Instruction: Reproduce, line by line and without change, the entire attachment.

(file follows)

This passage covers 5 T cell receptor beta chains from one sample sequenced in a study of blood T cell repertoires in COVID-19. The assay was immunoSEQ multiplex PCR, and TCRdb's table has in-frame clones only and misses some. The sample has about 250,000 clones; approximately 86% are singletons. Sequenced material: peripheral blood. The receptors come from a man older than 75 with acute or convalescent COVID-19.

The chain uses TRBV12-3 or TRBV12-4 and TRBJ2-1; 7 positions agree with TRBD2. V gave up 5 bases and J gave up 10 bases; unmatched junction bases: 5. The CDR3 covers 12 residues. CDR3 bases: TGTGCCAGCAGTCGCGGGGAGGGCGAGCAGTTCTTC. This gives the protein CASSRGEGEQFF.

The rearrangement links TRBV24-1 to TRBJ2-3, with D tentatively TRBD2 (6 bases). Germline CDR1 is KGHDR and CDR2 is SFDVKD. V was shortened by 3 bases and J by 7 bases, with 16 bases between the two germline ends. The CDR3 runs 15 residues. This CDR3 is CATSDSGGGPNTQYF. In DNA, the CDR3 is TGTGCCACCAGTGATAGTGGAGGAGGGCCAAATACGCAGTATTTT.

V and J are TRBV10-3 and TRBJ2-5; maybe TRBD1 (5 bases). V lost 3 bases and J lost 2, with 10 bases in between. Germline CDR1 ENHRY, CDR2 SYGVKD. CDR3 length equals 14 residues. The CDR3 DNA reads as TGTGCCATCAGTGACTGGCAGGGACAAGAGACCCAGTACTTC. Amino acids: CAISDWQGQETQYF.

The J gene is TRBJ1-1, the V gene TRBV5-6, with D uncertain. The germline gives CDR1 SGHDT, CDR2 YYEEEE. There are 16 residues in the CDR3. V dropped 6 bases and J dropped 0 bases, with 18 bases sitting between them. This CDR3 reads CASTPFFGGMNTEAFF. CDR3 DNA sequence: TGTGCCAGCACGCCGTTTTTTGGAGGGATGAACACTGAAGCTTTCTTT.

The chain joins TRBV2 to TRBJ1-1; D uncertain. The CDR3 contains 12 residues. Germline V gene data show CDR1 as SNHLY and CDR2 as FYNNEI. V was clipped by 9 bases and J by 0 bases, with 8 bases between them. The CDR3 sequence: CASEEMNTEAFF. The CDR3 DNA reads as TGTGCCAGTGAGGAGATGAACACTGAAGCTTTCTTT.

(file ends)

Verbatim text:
This passage covers 5 T cell receptor beta chains from one sample sequenced in a study of blood T cell repertoires in COVID-19. The assay was immunoSEQ multiplex PCR, and TCRdb's table has in-frame clones only and misses some. The sample has about 250,000 clones; approximately 86% are singletons. Sequenced material: peripheral blood. The receptors come from a man older than 75 with acute or convalescent COVID-19.

The chain uses TRBV12-3 or TRBV12-4 and TRBJ2-1; 7 positions agree with TRBD2. V gave up 5 bases and J gave up 10 bases; unmatched junction bases: 5. The CDR3 covers 12 residues. CDR3 bases: TGTGCCAGCAGTCGCGGGGAGGGCGAGCAGTTCTTC. This gives the protein CASSRGEGEQFF.

The rearrangement links TRBV24-1 to TRBJ2-3, with D tentatively TRBD2 (6 bases). Germline CDR1 is KGHDR and CDR2 is SFDVKD. V was shortened by 3 bases and J by 7 bases, with 16 bases between the two germline ends. The CDR3 runs 15 residues. This CDR3 is CATSDSGGGPNTQYF. In DNA, the CDR3 is TGTGCCACCAGTGATAGTGGAGGAGGGCCAAATACGCAGTATTTT.

V and J are TRBV10-3 and TRBJ2-5; maybe TRBD1 (5 bases). V lost 3 bases and J lost 2, with 10 bases in between. Germline CDR1 ENHRY, CDR2 SYGVKD. CDR3 length equals 14 residues. The CDR3 DNA reads as TGTGCCATCAGTGACTGGCAGGGACAAGAGACCCAGTACTTC. Amino acids: CAISDWQGQETQYF.

The J gene is TRBJ1-1, the V gene TRBV5-6, with D uncertain. The germline gives CDR1 SGHDT, CDR2 YYEEEE. There are 16 residues in the CDR3. V dropped 6 bases and J dropped 0 bases, with 18 bases sitting between them. This CDR3 reads CASTPFFGGMNTEAFF. CDR3 DNA sequence: TGTGCCAGCACGCCGTTTTTTGGAGGGATGAACACTGAAGCTTTCTTT.

The chain joins TRBV2 to TRBJ1-1; D uncertain. The CDR3 contains 12 residues. Germline V gene data show CDR1 as SNHLY and CDR2 as FYNNEI. V was clipped by 9 bases and J by 0 bases, with 8 bases between them. The CDR3 sequence: CASEEMNTEAFF. The CDR3 DNA reads as TGTGCCAGTGAGGAGATGAACACTGAAGCTTTCTTT.